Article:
With the bottom end reassembled, it went back to LMR where the stock heads were ported and one of their custom hydraulic roller camshafts was installed. To support the rest of the engine modifications, LMR utilized upgraded springs, pushrods and lifters from Brian Tooley Racing.
The power gained from all those changes would be negligible without the star of the show: a ProCharger F-1R supercharger. Changing out the stock roots-style supercharger to the centrifugal unit allowed for a significant increase in boost pressure and therefore more power. To fill the gap where the factory supercharger once lived, they used an LT1/LT4 billet intake manifold from Late Model Engines. Heat soak is always an issue on big-power supercharged engines so an air-to-air intercooler was installed to bring down intake temperatures for the supercharger. The Nitrous Express Stage 2 Boost Referencing unit and ProCharger blow-off valve keep the boost levels in check.
LMR also upgraded the exhaust with American Racing long-tube headers and an off-road X-pipe, leaving everything else stock from the axle back.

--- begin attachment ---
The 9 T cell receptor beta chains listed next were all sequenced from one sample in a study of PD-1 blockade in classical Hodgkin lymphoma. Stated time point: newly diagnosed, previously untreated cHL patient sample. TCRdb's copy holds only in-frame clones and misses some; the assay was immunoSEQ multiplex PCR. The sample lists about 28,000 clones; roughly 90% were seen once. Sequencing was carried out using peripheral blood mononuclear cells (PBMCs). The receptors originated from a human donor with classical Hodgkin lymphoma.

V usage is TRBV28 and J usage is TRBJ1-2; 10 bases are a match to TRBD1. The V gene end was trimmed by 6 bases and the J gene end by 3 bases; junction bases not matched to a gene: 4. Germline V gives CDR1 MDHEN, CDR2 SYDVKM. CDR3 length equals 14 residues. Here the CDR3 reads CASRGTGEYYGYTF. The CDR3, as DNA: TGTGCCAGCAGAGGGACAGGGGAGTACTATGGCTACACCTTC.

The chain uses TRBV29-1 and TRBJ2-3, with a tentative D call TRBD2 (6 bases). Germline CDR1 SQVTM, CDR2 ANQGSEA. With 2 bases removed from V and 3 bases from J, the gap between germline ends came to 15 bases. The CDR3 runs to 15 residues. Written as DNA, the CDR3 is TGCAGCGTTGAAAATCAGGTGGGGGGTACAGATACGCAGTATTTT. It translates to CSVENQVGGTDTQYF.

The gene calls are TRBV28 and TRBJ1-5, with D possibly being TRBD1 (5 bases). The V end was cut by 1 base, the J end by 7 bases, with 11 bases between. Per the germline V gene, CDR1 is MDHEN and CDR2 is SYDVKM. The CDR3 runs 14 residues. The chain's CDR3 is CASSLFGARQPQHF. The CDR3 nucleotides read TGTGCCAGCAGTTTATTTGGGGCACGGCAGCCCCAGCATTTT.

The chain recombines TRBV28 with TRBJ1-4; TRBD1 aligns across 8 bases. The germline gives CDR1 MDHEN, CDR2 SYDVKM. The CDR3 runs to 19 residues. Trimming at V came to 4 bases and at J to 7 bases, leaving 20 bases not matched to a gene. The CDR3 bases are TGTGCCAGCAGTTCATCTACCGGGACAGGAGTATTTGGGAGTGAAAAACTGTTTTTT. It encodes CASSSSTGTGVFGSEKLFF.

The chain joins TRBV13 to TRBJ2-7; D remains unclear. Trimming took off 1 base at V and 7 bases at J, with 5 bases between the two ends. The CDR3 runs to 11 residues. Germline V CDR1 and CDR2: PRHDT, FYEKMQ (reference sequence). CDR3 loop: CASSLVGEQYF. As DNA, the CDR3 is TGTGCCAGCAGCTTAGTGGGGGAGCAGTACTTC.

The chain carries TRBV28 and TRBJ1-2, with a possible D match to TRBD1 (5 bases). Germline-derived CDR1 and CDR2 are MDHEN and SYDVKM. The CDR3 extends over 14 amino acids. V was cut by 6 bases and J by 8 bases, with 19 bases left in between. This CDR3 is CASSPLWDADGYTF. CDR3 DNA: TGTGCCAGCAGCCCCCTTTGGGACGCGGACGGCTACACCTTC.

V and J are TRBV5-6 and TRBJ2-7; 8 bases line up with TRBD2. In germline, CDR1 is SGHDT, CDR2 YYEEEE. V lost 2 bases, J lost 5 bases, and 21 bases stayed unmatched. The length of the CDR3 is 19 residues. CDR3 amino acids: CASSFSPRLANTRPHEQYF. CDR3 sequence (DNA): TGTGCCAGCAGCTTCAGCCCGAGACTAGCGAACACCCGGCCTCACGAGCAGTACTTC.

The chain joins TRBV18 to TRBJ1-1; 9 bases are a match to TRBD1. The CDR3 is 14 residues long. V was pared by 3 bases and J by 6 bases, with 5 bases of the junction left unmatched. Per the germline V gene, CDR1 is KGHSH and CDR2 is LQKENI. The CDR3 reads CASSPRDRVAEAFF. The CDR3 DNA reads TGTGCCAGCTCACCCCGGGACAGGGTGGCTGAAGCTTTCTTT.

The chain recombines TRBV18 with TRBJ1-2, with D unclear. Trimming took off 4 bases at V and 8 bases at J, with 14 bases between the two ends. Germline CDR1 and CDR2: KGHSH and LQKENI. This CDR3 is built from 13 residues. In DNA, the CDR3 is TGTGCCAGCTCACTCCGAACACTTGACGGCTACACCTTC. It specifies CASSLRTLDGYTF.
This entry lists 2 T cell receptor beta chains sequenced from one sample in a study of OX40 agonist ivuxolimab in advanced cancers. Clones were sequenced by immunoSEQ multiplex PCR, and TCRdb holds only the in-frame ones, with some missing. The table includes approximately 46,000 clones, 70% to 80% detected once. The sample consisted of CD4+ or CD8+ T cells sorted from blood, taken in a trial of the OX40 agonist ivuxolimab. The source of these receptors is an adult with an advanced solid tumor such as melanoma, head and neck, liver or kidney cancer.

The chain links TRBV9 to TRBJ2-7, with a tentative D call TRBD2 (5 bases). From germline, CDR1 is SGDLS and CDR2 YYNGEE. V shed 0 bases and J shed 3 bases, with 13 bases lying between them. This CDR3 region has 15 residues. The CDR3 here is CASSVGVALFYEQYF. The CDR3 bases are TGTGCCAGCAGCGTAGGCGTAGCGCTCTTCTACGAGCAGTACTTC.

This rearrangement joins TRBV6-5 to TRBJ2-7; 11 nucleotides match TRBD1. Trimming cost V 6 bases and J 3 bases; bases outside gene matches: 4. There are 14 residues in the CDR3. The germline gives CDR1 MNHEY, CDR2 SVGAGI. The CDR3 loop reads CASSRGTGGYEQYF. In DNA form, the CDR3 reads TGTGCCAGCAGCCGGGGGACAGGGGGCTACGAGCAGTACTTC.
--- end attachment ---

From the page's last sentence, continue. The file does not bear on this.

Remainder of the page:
For Brock, the new ZF eight-speed automatic transmission was one of the best parts of the C7 Corvette. Manuals are great and all, but when all you want to do is get down the dragstrip as efficiently as possible, an automatic is the way to go. Brock experienced this firsthand with his C6 Z06 Vette that he regularly raced and almost as regularly broke because of the six-speed manual in the car. He snapped the driveshaft a couple of times and blew up the clutch, so when it came time to buy his new Vette he knew which box to check on the option sheet. But, with the gobs of power his C7 would be making, the new automatic trans couldn’t be left alone; it needed some beefing up of its own. LMR upgraded the clutches in the ZF eight-speed and swapped out the stock torque converter for a Circle D Specialties billet multidisc unit. An RPM Transmissions limited-slip and Driveshaft Shop billet halfshafts replaced their respective factory parts in the rear.